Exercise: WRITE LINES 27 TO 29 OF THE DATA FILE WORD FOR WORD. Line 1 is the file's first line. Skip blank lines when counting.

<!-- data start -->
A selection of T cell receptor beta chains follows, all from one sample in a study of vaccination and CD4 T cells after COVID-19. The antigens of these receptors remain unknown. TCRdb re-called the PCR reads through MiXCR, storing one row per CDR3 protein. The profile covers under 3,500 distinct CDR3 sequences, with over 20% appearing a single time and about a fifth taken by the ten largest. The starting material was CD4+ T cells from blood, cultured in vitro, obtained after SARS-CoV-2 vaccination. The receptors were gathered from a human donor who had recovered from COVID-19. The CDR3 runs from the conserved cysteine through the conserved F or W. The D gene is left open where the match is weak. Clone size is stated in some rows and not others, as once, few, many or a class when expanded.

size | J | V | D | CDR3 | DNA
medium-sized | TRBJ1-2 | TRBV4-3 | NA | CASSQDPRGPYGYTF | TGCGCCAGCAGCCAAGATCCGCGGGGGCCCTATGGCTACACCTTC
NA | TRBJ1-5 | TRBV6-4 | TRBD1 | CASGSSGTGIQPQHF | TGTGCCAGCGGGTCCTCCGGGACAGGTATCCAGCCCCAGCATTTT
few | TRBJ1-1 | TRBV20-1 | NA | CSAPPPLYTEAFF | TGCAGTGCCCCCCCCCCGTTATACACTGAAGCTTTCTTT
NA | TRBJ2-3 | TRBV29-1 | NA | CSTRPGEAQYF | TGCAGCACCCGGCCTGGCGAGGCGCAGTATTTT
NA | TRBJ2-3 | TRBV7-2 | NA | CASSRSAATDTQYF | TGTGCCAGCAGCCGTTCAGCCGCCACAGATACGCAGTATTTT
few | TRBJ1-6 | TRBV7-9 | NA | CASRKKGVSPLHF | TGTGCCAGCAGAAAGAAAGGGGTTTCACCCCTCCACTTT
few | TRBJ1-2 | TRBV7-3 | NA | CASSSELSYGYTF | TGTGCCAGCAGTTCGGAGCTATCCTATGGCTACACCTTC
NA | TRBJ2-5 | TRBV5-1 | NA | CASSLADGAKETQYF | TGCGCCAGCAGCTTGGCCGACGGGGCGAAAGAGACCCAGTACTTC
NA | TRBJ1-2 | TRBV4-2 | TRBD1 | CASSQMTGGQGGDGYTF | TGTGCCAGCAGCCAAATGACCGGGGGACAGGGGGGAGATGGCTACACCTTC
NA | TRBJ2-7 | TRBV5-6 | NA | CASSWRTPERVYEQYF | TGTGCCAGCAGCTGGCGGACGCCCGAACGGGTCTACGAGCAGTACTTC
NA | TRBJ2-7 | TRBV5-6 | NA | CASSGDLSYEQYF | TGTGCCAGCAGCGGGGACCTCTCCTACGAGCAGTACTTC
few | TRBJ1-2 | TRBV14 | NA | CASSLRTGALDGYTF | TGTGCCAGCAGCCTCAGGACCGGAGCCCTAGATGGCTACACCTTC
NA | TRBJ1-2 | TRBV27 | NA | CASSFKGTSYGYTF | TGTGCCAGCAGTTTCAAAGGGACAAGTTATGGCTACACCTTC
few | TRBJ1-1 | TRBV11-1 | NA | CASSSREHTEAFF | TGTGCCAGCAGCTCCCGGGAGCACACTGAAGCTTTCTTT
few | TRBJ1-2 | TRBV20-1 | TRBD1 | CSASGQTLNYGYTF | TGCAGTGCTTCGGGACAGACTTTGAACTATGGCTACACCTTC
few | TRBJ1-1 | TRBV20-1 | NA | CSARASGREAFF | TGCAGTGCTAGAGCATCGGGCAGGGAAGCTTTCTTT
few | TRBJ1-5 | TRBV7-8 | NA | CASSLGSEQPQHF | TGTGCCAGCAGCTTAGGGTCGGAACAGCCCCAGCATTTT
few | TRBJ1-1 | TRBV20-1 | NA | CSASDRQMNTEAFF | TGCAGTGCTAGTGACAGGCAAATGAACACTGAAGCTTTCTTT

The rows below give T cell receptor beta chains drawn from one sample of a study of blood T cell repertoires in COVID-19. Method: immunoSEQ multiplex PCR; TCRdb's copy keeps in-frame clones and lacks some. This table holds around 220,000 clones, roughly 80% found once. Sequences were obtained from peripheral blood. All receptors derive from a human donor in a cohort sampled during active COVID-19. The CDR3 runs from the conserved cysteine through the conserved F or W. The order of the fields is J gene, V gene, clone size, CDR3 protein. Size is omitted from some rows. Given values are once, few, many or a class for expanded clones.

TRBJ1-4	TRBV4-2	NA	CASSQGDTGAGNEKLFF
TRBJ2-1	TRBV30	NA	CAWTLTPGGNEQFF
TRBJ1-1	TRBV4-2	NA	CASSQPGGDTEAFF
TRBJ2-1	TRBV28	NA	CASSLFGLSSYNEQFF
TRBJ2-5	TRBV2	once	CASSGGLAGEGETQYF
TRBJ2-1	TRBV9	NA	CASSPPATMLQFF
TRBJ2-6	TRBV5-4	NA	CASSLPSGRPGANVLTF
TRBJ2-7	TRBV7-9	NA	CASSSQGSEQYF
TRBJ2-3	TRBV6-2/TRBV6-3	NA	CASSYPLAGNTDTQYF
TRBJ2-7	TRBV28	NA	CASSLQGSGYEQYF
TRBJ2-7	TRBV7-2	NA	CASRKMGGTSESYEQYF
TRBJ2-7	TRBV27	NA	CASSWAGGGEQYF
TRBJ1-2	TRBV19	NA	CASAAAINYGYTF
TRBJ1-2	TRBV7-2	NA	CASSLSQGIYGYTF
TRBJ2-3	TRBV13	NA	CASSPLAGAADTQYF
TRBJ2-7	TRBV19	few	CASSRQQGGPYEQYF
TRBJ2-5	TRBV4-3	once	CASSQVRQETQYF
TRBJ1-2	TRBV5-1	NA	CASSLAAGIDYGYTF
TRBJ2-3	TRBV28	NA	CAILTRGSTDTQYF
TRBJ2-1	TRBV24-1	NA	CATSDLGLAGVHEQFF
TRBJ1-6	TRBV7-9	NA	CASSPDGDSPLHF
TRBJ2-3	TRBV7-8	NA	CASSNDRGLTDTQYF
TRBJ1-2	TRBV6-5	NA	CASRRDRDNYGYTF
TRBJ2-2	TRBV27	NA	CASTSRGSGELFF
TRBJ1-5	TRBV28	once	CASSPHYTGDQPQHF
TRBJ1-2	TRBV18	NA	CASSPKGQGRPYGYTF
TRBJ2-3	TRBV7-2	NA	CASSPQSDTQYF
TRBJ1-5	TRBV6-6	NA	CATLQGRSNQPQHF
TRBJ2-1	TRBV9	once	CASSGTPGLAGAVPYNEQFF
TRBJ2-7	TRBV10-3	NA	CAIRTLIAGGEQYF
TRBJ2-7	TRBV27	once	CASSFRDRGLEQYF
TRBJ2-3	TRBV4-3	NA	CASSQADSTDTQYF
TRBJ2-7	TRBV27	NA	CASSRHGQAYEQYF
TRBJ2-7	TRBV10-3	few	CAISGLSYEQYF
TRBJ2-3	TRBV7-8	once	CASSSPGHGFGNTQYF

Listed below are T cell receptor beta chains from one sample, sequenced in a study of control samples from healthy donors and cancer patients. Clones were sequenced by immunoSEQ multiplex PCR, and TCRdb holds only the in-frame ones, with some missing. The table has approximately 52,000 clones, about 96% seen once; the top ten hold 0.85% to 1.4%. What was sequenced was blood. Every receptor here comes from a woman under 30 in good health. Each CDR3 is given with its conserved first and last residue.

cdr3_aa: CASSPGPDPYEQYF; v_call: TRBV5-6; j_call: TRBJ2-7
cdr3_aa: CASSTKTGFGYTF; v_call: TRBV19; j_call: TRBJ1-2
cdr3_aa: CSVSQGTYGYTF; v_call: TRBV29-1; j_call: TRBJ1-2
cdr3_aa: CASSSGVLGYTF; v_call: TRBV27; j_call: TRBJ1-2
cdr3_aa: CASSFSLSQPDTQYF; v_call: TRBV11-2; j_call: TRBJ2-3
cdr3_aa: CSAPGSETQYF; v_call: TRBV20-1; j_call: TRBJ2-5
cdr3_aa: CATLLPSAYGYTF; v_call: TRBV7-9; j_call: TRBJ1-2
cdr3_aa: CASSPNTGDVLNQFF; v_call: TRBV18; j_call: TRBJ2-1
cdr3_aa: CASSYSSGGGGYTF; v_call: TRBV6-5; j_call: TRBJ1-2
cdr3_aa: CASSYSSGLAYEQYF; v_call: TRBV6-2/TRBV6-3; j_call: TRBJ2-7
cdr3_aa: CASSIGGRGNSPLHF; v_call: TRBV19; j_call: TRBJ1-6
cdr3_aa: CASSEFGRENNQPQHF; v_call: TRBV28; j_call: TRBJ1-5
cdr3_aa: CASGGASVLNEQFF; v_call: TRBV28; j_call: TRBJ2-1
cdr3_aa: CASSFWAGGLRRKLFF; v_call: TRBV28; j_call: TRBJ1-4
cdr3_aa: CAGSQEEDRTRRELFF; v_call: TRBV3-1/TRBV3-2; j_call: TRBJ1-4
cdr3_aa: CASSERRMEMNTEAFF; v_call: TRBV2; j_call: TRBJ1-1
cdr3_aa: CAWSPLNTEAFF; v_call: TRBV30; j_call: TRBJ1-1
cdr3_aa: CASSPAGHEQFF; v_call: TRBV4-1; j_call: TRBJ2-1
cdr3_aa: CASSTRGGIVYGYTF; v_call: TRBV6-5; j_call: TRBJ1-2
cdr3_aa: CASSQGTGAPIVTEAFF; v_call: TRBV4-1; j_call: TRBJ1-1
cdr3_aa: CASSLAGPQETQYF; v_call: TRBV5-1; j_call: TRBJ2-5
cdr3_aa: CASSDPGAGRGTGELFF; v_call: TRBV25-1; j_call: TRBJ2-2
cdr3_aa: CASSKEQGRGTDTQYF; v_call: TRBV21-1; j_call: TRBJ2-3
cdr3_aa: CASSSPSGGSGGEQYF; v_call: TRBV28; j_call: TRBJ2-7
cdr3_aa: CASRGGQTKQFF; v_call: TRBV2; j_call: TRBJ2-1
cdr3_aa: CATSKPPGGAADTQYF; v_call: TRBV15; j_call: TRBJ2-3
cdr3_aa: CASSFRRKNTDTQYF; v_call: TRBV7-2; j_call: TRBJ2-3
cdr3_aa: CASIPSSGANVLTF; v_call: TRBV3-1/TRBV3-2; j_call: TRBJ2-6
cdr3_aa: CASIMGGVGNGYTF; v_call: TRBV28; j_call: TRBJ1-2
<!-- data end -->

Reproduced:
TRBJ2-1	TRBV9	NA	CASSPPATMLQFF
TRBJ2-6	TRBV5-4	NA	CASSLPSGRPGANVLTF
TRBJ2-7	TRBV7-9	NA	CASSSQGSEQYF